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Don’t Panic, Lakers Twitter: the Lakers Are the NBA’s Most Interesting Puzzle

No matter what agenda you want to push, the Los Angeles Lakers are here to help.  Through the first seven games of the season, the Lakers have unsurprisingly offered fertile soil for the NBA Twitter Hot Take Industrial Complex to harvest—depending on who you ask, Russell Westbrook is an elite point guard or the dreaded Westbrick; Carmelo Anthony is either barbecuing chicken or is barbecue chicken himself; the narratives around Lebron James form such an unparseably dense palimpsest that it’s not even worth engaging with them. But amidst all the daily frenzy, the Lakers remain one of the best teams in the league—this is the NBA’s most interesting puzzle, a mish-mash of players that turn line-up construction into an exercise of faith.

More than just about any other team, the Lakers have a rupture between who they are and what they can be. Although the team boasts a winning record at 4-3, they’ve largely been lurching and wooden, unable to muster the focus or synergy to play cogently and cohesively for more than a few minutes at a time; their 107.7 points per 100 possessions is barely a smidge above league-average. And this is totally fine—it’s barely November. But within the scrum of wayward pull-up jumpers and too-long isolations, flashes of future goodness are visible in moments—kick-out passes that land in shooting pockets, cuts that unravel defensive shells. 

When the Lakers’ offense is humming, it presents a path forward for what a post-postmodern NBA offense can look like. Whereas most current NBA offenses focus on spreading the floor, the Lakers primary concern is compacting the opposing defense. At times, they’re a study in how to create spacing without the benefit of great shooters, occupying weak-side defenders with clever cuts and the threat that’s posed by genius passing.

Built around Lebron James, Russell Westbrook and Anthony Davis, the Lakers’ attack can be sketched in stark, brutal vectors. Every possession is informed by a sense of momentum, informed by the Big Three’s combined defense-warping gravitational force. Even if the awesomely frightening parade of dunks and layups hasn’t quite come to fruition, the Lakers are able to parlay their potential rim pressure to create open three-pointers; according to NBA.com’s tracking data, only 8.2 percent of the Lakers’ three-pointers are taken with a defender within four feet of the shooter.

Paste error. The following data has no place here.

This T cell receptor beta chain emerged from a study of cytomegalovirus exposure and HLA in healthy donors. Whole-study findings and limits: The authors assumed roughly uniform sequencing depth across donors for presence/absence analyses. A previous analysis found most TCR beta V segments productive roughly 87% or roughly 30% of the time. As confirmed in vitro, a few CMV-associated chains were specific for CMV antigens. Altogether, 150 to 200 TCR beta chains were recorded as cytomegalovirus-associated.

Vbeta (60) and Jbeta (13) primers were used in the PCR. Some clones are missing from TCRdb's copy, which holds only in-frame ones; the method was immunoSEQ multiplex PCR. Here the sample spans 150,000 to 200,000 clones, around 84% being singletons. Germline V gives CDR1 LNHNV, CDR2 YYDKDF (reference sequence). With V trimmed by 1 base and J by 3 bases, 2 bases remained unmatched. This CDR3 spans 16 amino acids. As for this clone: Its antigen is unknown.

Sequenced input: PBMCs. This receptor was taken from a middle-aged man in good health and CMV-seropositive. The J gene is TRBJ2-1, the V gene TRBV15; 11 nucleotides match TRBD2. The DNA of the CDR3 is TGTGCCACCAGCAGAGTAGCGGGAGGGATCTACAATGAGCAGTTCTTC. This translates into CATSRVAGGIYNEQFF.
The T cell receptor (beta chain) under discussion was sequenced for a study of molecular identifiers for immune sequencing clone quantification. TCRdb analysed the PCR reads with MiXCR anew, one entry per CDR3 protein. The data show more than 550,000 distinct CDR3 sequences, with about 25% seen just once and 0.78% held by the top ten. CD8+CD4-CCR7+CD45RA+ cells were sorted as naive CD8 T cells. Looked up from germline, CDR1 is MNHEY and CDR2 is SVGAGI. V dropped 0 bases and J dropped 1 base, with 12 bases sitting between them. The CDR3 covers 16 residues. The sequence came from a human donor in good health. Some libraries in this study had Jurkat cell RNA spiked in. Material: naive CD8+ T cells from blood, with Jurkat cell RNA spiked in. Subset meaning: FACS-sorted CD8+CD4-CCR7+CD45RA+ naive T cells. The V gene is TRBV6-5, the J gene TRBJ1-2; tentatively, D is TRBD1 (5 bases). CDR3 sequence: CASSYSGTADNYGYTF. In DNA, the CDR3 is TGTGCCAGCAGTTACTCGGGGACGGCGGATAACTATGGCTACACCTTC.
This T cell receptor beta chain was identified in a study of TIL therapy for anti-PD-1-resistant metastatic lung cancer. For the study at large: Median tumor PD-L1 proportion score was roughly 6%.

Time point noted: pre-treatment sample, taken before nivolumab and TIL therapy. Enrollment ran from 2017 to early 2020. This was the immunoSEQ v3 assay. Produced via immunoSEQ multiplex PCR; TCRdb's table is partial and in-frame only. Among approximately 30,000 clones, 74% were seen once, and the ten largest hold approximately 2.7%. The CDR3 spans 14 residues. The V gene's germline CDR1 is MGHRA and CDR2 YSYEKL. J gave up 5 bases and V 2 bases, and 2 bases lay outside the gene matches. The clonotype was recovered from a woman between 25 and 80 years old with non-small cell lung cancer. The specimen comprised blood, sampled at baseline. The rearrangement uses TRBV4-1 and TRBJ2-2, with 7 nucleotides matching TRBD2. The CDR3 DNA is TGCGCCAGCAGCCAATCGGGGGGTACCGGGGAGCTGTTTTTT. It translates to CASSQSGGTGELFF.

The problem, though, is finding lineups that can supply that point-scoring goodness while maintaining enough defensive integrity. Carmelo Anthony has become a load-bearing presence in their offense as he’s eased into a regular season version of the mythical Olympic Melo, but he’s possibly the leakiest defender in their rotation and requires stauncher teammates to cover for him; Malik Monk offers a much-needed jolt athleticism and shooting in theory, but not much of either of them in practice. Anthony Davis is possibly the best center in the NBA, yet insists on playing as a power forward alongside Dwight Howard or DeAndre Jordan—which, in turn, makes it difficult to find a natural spot for Russell Westbrook. 

As such, the challenge for Frank Vogel is to assemble lineups that accentuate his players’ strengths while masking their obvious weaknesses; the roster is stocked with gifted players, albeit ones who largely require the right context for their gifts to fully come into focus. The Lakers have an array of shooters who can’t defend, defenders who can’t shoot, big men who can’t play together, and a Rajon Rondo who straight-up can’t play. For Vogel, building a workable five-man unit is a task somewhere between playtime with Mr. Potato Head and an LSAT logic game—here’s an adaptable, customizable set-up with a raft of distinct and productive parts, but one that’s also riddled with prerequisites and limitations. 

Certainly, there’s no rush (yet) for Vogel to solve the Gordian Knot that is his roster. The Lakers have such iridescent, undeniable talent that they could probably secure home-court advantage in the playoffs if they were coached by a semi-trained seal; the Lakers have a winning record even while James, Davis and Westbrook have gotten off to uncharacteristically slow and irritable starts to the season. Still, for the Lakers to achieve the kind of postseason success that this roster is capable of achieving, they need to solidify an identity and scheme.

It’s a mystery whether the Lakers will unleash inverted pick-and-rolls with Westbrook screening for James or if Trevor Ariza and Talen Horton-Tucker will be the remedy for the Lakers’ shallow wing depth once they get healthy or if Davis can rediscover his bubble sharp-shooting. But, in a regular season that sometimes feels like a lifeless prelude to the postseason, the Lakers’ fledgling attempts at self-discover will, at the very least, be a joy to watch. 

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